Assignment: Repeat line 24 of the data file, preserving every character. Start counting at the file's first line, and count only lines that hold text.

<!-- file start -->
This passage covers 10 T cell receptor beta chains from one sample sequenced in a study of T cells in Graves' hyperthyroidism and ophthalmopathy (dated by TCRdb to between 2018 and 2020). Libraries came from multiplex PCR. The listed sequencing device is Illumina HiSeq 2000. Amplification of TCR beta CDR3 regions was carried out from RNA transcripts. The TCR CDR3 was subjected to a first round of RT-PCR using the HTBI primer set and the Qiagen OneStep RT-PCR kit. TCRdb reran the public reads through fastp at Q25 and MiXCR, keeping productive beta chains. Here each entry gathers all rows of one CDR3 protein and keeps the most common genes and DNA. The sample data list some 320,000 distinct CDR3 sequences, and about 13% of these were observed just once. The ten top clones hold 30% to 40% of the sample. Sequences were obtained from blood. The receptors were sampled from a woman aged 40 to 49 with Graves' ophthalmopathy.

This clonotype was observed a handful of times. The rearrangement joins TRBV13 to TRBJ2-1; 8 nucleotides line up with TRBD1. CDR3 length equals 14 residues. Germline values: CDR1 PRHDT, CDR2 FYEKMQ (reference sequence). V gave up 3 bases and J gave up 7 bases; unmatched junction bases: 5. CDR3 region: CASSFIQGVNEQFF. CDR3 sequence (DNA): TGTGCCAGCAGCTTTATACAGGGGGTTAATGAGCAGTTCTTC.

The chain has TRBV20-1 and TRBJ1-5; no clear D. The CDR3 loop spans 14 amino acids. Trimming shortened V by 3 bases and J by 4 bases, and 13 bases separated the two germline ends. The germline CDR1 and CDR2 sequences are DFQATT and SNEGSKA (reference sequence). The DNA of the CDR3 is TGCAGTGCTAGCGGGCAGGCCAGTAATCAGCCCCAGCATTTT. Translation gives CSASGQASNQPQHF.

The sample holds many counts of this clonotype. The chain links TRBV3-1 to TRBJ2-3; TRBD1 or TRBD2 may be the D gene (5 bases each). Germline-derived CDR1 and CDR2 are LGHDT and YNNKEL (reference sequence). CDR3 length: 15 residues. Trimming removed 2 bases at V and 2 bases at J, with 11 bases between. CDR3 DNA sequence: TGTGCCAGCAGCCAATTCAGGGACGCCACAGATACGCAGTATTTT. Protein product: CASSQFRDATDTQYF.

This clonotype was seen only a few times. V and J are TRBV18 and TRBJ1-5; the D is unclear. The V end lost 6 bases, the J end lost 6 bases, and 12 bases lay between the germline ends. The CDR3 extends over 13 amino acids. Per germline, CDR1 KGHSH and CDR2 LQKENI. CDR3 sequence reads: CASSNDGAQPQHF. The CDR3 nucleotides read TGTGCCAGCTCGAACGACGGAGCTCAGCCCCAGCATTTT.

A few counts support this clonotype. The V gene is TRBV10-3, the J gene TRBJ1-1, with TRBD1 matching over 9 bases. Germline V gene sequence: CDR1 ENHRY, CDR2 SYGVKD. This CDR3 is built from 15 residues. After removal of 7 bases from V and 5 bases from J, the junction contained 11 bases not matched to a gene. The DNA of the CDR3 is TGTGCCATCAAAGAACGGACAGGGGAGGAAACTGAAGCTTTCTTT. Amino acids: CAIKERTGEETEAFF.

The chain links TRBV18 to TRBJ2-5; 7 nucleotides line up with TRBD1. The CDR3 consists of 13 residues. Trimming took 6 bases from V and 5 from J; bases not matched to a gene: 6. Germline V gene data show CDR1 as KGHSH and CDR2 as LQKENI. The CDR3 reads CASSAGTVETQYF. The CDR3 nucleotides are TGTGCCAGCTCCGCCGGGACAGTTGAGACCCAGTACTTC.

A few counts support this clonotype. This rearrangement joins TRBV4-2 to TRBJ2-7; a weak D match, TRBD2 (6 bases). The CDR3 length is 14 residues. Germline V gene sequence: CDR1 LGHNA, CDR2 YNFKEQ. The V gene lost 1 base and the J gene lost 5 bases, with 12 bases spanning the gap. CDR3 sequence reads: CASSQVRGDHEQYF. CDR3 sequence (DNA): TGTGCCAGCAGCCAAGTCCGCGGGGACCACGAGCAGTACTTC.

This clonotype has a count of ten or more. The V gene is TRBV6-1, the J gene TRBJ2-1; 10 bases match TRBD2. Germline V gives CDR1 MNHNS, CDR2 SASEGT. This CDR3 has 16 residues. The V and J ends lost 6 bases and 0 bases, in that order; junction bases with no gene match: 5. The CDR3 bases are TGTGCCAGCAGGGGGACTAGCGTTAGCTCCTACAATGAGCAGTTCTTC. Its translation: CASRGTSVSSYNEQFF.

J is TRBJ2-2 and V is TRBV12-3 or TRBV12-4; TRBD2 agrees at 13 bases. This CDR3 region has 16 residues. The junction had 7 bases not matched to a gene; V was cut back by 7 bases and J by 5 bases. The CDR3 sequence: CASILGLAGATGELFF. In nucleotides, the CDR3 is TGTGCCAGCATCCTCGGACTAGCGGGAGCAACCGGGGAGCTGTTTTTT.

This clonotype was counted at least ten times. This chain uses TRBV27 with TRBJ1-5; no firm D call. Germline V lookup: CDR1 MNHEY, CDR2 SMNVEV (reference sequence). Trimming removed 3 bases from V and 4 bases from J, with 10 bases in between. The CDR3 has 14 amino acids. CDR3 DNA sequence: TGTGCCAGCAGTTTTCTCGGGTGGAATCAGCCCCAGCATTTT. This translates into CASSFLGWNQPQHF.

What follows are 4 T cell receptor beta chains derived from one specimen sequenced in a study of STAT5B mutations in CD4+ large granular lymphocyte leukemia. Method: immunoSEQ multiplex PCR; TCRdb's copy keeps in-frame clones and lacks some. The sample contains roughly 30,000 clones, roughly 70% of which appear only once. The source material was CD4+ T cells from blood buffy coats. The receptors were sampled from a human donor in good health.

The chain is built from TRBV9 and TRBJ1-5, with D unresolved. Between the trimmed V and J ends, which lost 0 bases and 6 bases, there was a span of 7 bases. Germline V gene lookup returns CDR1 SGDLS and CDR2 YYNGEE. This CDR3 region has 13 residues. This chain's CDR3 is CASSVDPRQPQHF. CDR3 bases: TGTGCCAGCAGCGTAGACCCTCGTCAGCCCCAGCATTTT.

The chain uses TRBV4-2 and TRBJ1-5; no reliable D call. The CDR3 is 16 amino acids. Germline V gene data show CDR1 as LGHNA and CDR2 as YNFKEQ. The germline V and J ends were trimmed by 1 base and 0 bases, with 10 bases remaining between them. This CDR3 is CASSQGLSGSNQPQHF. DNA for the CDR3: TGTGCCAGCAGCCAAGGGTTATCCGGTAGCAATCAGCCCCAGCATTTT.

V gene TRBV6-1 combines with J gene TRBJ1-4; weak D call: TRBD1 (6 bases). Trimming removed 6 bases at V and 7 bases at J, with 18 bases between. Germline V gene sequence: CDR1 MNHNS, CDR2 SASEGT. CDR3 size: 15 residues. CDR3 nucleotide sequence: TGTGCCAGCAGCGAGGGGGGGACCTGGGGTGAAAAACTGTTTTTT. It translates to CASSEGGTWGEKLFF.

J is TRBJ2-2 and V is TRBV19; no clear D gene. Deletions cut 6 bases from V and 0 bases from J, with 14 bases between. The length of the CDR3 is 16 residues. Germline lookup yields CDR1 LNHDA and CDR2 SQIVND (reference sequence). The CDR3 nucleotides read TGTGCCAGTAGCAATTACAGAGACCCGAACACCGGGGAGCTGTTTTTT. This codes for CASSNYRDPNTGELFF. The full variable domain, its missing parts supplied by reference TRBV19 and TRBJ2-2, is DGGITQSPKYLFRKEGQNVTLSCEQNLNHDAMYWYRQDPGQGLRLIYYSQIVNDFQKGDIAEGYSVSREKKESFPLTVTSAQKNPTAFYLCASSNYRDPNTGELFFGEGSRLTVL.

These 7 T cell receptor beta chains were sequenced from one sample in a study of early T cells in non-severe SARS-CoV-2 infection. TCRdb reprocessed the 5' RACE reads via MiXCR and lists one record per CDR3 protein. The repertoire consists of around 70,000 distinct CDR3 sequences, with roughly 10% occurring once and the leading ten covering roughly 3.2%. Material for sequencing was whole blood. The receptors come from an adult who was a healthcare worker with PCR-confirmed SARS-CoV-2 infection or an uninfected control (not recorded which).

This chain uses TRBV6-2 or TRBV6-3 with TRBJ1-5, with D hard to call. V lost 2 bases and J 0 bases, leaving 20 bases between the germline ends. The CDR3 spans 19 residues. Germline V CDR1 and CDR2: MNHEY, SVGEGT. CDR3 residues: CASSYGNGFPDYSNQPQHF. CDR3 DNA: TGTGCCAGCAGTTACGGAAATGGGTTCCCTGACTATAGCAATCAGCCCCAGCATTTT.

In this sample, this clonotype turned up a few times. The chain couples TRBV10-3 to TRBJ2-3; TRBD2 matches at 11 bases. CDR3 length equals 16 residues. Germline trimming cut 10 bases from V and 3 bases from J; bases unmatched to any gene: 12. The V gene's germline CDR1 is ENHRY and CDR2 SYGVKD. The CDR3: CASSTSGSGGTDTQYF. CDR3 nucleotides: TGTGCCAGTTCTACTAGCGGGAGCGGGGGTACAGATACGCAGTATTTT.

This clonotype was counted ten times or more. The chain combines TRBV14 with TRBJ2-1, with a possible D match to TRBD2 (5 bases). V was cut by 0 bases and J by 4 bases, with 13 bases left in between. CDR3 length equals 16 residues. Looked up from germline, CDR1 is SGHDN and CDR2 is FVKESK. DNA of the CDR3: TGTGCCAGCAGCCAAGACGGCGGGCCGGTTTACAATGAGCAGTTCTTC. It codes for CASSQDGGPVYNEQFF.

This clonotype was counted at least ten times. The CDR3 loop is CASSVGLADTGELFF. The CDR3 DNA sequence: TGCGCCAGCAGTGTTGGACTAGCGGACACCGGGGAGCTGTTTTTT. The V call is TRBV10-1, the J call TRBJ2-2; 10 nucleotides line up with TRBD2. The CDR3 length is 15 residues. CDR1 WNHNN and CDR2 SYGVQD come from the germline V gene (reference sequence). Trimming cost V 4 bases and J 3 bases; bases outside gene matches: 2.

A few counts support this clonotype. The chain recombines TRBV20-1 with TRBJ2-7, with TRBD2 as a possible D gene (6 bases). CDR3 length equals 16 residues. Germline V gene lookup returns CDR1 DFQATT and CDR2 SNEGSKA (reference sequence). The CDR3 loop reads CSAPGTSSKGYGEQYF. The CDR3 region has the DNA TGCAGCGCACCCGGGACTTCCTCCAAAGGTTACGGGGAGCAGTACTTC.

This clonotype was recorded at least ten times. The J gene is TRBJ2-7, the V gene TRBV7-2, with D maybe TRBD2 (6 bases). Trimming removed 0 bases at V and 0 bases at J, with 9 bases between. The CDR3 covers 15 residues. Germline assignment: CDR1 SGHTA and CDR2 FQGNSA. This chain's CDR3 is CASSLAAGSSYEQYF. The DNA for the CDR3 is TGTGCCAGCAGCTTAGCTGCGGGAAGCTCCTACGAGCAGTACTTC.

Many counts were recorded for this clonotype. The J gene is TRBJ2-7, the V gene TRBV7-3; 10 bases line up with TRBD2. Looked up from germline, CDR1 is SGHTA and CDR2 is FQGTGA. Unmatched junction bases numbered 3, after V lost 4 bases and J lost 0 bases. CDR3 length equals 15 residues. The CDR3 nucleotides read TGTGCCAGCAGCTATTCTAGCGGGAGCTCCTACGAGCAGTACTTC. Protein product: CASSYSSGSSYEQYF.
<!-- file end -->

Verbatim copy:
Many counts were recorded for this clonotype. The J gene is TRBJ2-7, the V gene TRBV7-3; 10 bases line up with TRBD2. Looked up from germline, CDR1 is SGHTA and CDR2 is FQGTGA. Unmatched junction bases numbered 3, after V lost 4 bases and J lost 0 bases. CDR3 length equals 15 residues. The CDR3 nucleotides read TGTGCCAGCAGCTATTCTAGCGGGAGCTCCTACGAGCAGTACTTC. Protein product: CASSYSSGSSYEQYF.